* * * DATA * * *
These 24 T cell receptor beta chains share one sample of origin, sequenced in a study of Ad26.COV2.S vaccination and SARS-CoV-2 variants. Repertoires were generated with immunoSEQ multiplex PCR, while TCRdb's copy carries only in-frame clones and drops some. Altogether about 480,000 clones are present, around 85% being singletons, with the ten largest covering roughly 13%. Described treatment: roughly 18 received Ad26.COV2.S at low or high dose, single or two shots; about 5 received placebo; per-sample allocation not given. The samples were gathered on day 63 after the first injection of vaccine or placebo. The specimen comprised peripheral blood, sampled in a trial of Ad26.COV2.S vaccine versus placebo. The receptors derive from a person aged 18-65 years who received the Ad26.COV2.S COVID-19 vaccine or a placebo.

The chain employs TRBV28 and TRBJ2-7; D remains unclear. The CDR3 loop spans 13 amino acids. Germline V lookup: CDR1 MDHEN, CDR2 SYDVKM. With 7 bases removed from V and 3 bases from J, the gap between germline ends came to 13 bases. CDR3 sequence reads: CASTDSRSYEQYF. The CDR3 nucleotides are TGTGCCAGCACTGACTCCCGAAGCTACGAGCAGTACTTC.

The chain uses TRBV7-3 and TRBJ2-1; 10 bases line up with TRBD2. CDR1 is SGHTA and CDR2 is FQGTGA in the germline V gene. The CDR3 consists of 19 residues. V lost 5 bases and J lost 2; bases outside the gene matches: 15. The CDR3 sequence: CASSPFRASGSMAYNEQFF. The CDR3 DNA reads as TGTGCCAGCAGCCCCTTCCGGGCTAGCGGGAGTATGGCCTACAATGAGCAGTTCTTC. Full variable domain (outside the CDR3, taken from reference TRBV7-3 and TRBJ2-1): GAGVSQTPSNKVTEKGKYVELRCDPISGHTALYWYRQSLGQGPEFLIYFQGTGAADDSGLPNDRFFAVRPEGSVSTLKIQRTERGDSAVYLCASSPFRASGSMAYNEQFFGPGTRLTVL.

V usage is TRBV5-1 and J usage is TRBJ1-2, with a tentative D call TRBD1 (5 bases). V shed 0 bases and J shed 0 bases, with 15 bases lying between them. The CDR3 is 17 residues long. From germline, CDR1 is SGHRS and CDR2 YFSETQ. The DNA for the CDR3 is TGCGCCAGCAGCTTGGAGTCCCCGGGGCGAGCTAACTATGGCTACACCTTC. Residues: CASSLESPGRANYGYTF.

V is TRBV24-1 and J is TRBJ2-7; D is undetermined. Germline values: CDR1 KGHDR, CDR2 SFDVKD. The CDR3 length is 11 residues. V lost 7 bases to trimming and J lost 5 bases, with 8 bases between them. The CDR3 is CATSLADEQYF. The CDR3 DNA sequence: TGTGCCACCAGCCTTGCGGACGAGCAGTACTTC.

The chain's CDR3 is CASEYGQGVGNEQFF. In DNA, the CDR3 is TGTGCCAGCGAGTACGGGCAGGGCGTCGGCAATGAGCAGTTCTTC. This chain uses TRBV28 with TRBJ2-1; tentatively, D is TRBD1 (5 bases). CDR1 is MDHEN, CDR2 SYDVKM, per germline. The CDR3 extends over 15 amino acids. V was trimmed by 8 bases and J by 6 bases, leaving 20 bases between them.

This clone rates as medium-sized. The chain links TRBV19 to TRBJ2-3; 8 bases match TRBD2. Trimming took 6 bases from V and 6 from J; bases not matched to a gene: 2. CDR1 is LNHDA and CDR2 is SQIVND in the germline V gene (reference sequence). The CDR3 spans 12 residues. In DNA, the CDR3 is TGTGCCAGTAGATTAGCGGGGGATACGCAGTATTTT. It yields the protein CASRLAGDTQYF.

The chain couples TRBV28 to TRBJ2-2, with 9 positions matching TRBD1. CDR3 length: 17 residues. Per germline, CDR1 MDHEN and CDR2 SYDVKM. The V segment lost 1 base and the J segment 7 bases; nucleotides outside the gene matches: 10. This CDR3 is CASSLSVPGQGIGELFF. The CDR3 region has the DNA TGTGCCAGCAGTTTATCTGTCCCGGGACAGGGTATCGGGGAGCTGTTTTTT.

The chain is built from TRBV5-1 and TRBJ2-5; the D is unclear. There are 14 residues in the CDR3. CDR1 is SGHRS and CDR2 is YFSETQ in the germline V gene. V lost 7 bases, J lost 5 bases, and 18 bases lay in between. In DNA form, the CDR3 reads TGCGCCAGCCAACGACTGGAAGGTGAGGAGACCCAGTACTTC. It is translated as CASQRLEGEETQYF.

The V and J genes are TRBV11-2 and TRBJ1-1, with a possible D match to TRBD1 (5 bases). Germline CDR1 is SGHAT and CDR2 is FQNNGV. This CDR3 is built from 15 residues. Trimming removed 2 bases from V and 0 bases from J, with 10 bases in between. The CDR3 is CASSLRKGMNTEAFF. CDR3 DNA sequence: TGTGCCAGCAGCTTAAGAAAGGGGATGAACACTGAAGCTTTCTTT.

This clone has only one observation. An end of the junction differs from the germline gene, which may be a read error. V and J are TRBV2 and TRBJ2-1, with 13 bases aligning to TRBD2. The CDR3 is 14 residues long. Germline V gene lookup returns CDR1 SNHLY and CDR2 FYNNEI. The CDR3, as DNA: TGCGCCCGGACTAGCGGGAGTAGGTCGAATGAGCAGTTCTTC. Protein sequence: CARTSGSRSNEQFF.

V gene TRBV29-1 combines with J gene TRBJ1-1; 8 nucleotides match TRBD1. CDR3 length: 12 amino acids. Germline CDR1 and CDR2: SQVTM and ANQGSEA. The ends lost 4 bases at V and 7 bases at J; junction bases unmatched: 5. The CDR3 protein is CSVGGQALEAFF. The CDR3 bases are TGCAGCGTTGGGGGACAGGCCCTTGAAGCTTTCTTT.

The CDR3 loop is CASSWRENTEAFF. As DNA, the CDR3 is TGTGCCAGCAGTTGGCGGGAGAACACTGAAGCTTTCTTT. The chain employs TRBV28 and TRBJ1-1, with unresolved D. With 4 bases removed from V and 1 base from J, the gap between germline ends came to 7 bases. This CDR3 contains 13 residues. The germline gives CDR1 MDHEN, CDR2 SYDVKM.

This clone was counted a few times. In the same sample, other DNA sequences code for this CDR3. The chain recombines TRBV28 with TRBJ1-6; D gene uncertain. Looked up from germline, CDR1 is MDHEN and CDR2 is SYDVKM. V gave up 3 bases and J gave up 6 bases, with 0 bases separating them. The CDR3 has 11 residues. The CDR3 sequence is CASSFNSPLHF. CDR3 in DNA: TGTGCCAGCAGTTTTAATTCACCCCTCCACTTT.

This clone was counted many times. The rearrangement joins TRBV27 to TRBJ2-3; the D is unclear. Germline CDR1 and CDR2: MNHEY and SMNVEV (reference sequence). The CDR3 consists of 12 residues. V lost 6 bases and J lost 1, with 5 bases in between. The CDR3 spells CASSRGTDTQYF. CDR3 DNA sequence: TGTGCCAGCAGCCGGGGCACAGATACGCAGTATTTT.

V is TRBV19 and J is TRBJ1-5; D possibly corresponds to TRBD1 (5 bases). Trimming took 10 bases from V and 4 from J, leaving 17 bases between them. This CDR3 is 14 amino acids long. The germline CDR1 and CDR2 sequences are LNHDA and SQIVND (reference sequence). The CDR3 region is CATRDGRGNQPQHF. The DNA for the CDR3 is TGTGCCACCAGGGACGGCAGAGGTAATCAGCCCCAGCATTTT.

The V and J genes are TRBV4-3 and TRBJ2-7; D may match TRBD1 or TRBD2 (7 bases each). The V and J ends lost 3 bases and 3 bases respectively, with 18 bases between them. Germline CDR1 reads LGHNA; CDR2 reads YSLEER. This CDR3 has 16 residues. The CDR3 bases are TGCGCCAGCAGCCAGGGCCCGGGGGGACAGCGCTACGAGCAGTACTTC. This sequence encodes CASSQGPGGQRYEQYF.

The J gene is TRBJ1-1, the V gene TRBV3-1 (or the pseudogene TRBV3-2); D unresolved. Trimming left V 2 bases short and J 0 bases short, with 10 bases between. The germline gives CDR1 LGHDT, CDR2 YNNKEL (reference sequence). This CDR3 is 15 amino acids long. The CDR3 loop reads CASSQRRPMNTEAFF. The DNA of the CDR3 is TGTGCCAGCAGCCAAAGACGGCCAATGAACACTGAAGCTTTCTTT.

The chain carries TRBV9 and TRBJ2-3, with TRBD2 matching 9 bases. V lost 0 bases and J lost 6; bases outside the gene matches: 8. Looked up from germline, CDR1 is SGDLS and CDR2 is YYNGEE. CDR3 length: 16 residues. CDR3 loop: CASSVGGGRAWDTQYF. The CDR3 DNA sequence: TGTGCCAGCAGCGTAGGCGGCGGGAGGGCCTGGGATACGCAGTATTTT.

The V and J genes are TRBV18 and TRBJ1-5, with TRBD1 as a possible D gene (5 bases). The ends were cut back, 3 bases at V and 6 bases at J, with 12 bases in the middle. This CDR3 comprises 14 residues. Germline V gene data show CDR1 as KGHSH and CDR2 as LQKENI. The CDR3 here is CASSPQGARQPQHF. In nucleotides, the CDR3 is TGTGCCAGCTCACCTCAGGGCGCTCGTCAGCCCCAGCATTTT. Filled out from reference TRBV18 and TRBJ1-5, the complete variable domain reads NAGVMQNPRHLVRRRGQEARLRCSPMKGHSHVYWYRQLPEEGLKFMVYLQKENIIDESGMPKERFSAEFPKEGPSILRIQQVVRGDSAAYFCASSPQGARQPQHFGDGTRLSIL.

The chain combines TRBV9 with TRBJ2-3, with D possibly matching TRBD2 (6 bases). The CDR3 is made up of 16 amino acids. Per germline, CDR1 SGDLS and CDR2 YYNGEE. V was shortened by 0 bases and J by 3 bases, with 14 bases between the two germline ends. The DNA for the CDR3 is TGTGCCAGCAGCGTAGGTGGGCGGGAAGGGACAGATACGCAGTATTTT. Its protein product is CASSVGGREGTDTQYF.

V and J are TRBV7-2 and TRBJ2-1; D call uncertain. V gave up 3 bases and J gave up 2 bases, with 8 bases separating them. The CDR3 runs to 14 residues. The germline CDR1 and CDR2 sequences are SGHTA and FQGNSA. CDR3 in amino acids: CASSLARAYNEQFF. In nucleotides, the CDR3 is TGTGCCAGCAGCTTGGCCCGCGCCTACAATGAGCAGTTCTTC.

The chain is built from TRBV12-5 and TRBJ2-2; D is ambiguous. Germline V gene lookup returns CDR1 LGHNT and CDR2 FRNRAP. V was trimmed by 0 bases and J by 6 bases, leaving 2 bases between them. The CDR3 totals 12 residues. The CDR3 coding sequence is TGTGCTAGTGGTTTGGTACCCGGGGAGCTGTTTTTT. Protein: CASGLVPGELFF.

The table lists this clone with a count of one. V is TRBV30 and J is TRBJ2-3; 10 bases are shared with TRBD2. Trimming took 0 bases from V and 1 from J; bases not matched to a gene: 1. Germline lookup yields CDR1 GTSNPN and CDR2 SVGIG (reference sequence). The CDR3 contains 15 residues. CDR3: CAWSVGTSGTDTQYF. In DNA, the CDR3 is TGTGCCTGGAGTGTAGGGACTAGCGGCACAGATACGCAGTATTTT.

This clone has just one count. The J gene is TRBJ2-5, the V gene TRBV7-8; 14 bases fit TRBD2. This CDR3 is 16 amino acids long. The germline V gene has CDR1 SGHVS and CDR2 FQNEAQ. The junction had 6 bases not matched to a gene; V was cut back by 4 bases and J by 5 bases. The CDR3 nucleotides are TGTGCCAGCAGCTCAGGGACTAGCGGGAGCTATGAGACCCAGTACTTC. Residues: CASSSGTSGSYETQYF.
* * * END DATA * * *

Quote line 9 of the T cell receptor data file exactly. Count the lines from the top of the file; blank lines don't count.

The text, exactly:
The chain is built from TRBV5-1 and TRBJ2-5; the D is unclear. There are 14 residues in the CDR3. CDR1 is SGHRS and CDR2 is YFSETQ in the germline V gene. V lost 7 bases, J lost 5 bases, and 18 bases lay in between. In DNA form, the CDR3 reads TGCGCCAGCCAACGACTGGAAGGTGAGGAGACCCAGTACTTC. It is translated as CASQRLEGEETQYF.